“I get asked all the time why a Chatterbait and not a spinnerbait around docks,” Montgomery said. “It’s simple. I use a vibrating jig because it skips. Skipping is sometimes the only way to get the lure where I want to fish it. So I get a thumping active lure in a place where a lot of bass haven’t seen it.”

Montgomery’s skipping prowess is far beyond that of the average casting ability of most anglers. But with practice, everyone can get to the level of master skipper like Montgomery. But the learned skill is necessary to cover all the angles efficiently on a dock. Montgomery considers it imperative that you cover all four corners of a floating dock.

“The bass will often suspend right under the floats on the corners. So if you can bring a bait real close to each corner, you can find where they are positioned on each dock. If there is current present, it can position the fish in the same places on every dock in a stretch. So you want to make multiple casts to each corner to help establish the position of the fish relative to the docks and the surroundings.”

There are generally four corners to every dock. The back left, front left, front right and back right. Obviously they will have more slips in some than others and that can give you additional corners to target. The key is to bring the vibrating jig across the corners from various angles. The skipping comes into play when you want to get back behind the float, under a support beam and work the bait just under the corner.

Montgomery demonstrated this in a recent outing. He ran a series of docks. They were pulling current that day, and the stretch of docks were mostly single slip docks with 4 corners or just mooring docks with no slips. As he approached the dock from the left he hit the back corner. Then the front corner. Then he repositioned in front and hit the left front corner again. Then the right corner, then he positioned on the downstream right side of the dock and skipped up under a support beam. Just as the Chatterbait reached the dock, a 3-pound bass jumped out from under the dock and grabbed the bait.

He hit several more docks and caught a few more fish. In one stretch in 20 minutes, he had patterned the fish on docks suspending on the back, down current floats. Dialing in a pattern that specific can allow you to run a lot more water a lot faster.

Montgomery advises using a rod that matches your height for making the low roll cast you need to slide the bait into tight places. He’s a tall angler at 6-foot, 4-inches, so he can get away with a 7-foot, 2-inch Fetha Styx rod. But we’ve found that a 6-foot, 6-inch to 6-foot, 10-inch rod makes shooting a bait at a low angle with some velocity a lot easier if you’re legs aren’t quite as long. He also cautions anglers to focus on a rod that is 80 percent backbone and 20 percent tip. That way you can really load and sling shot a bait with a small wrist action.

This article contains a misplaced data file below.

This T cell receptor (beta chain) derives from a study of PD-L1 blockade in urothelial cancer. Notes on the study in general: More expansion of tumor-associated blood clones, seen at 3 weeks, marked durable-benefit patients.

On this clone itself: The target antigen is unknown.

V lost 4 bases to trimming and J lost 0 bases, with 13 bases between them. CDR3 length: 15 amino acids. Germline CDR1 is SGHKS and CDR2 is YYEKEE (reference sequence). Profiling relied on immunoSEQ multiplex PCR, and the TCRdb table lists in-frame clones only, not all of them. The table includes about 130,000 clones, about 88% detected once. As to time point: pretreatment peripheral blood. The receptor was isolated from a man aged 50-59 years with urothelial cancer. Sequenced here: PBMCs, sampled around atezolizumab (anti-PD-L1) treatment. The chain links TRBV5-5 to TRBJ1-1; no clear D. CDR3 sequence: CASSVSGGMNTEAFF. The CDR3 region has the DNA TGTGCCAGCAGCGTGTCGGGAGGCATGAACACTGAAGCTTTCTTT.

Montgomery fishes it on 20-pound line opting for either monofilament or fluorocarbon. He’s thrown a lot of vibrating jigs. He still likes the Original Chatterbait heads he got from Rad Lures. It’s now made by Z-Man. One thing he likes about that head and the design is that when it contacts grass or some sort of cover, he can “bully whip” hard to free it and then start cranking again. Because the head and blade are not too separated, the Chatterbait will immediately start running true again. That often triggers fish to bite.

If the vibrating jig is made differently and the blade has too much play, he often finds when he snaps the rod hard, the blade will rotate and catch and cause the jig to sort of just snag through the water without vibrating anymore. As a result you miss the key moment in the retrieve when the fish is often trigger and ready to pounce but the bait no longer looks and swims like something alive.

He also has learned to tie Hitchhikers onto the shanks of the hooks with thread. He locks this onto his hook to hold his keeper tightly in place. Most keepers on vibrating jigs won’t hold the plastic in place after repeated skipping of the bait.  The hitchhiker can really make the difference. The plastic actually aids with skipping the bait with it threaded all the way up the shank.

It’s always good to share a boat with someone who has mastered a certain technique or approach to bass fishing.  And after seeing Montgomery work a stretch of docks, we had an uncontrollable itch to fish docks ourselves. How about you? How effective has your fall dock fishing been this season?